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Higher or deeper?

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I don’t like labels in general, since they tend to limit our potential rather than extending it. But if the glove fits, wear it—and the past few years have become known for certain waves of culture change.

2012 was clearly the Year of CMS Initiatives, when the Medicare-governing agency finally drew lines in the sand about reducing preventable hospital admissions, reducing the shady uses of antipsychotic drugs in nursing homes and reducing the spread of infections. Knowing the bite of penalties would affect those who failed to meet the new goals, many long-term care (LTC) organizations took the opportunity to look hard at their operations, redesigning their clinical care processes and revamping staff workflows.

2013 saw the Quality Assurance and Performance Improvement (QAPI) initiatives take their first real roots in LTC, opening the eyes of owners, operators and caregivers to the idea that quality care delivery is not just a clinical issue, but also a true business aspect. Many organizations began adding new services to their portfolios, including memory care, adult day care and short-term rehabilitation, excited by the growing consumer possibilities in having a spectrum of services handy at the same location.

Back in January, I’d called 2014 the Year of Opportunity, and I stand by that. Mergers and acquisitions heated up in the first two quarters of 2014, and the LTC real estate market saw surges in new building for the first time in years. Early adopters of LTC technology, both clinical and business automation-based, are beginning to see the value of their investments. Continuing care retirement communities, or CCRCs, burgeoned in their elements, especially within the assisted living component, with some organizations creating a virtual soup-to-nuts community where every possible service is available, right on the campus. Meanwhile, some organizations decided to partner with home health agencies, adding that home-based care sector to their suite of offerings—a rarely seen crossing of the “invisible DMZ” between facility-based LTC business models and the “at home” care setting.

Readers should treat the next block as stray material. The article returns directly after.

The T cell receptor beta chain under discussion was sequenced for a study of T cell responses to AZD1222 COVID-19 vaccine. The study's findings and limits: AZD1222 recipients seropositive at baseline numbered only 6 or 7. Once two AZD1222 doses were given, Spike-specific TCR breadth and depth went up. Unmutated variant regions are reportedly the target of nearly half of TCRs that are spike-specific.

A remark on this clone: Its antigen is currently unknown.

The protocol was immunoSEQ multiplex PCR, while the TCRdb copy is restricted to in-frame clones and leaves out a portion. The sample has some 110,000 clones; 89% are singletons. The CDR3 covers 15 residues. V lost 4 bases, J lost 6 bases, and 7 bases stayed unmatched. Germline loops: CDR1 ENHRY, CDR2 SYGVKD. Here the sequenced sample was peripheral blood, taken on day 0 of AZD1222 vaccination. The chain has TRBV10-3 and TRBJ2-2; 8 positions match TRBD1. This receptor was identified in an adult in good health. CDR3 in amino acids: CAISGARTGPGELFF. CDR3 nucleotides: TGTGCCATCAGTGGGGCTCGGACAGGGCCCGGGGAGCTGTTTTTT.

Midway through 2014, the LTC industry sits at another subtle crossroads, paved by multiple questions about the short-term and long-term future. Will the next movements in the business of delivering long-term and post-acute care be higher or deeper? As all savvy businesses know, what’s hot today is a good investment, but what will be hot tomorrow is a far better one.

Will the trends continue to pile on more and more services within a single location, or will the industry see a marked shift to service-based specialization? How will the differences between the for-profit and not-for-profit business models evolve?


Pamela Tabar


Pamela Tabar



Pamela Tabar is editor-in-chief of I Advance Senior Care. She has worked as a writer...



While I understand that your editorial regarding the year of opportunity was "business" oriented, when I hear the term culture change, I think about the actual care that we deliver. Our system of care delivery is a specific culture with assumptions made regarding the population that is being treated.

Since I am a clinician, I see the vast canyon between my personal culture and that of the long term care system. I am technically a baby boomer. I have had cardiac surgery, I will need joint replacement, and in the future I will need assistance with care.

I am also a Doctorally prepared Nurse Practitioner very used to driving my own ship.

What I am seeing in the culture of assisted living, long term care, and rehabilitative care is that the "resident, patient, renter" is forced to change their personal culture in order to participate with these long term care systems. That is unacceptable.

Many excellent care givers and facilities are saying that the "regulatory environment" is what drives those rules.

Then it is time to change the regulatory environment. And to do that, we need lifstyle research that will help us shape systems and facilities where care is truly assisted and not comandeered by an expensive monolith.

I do appreciate your editorial. I am concerned that I never hear the voice of the patient.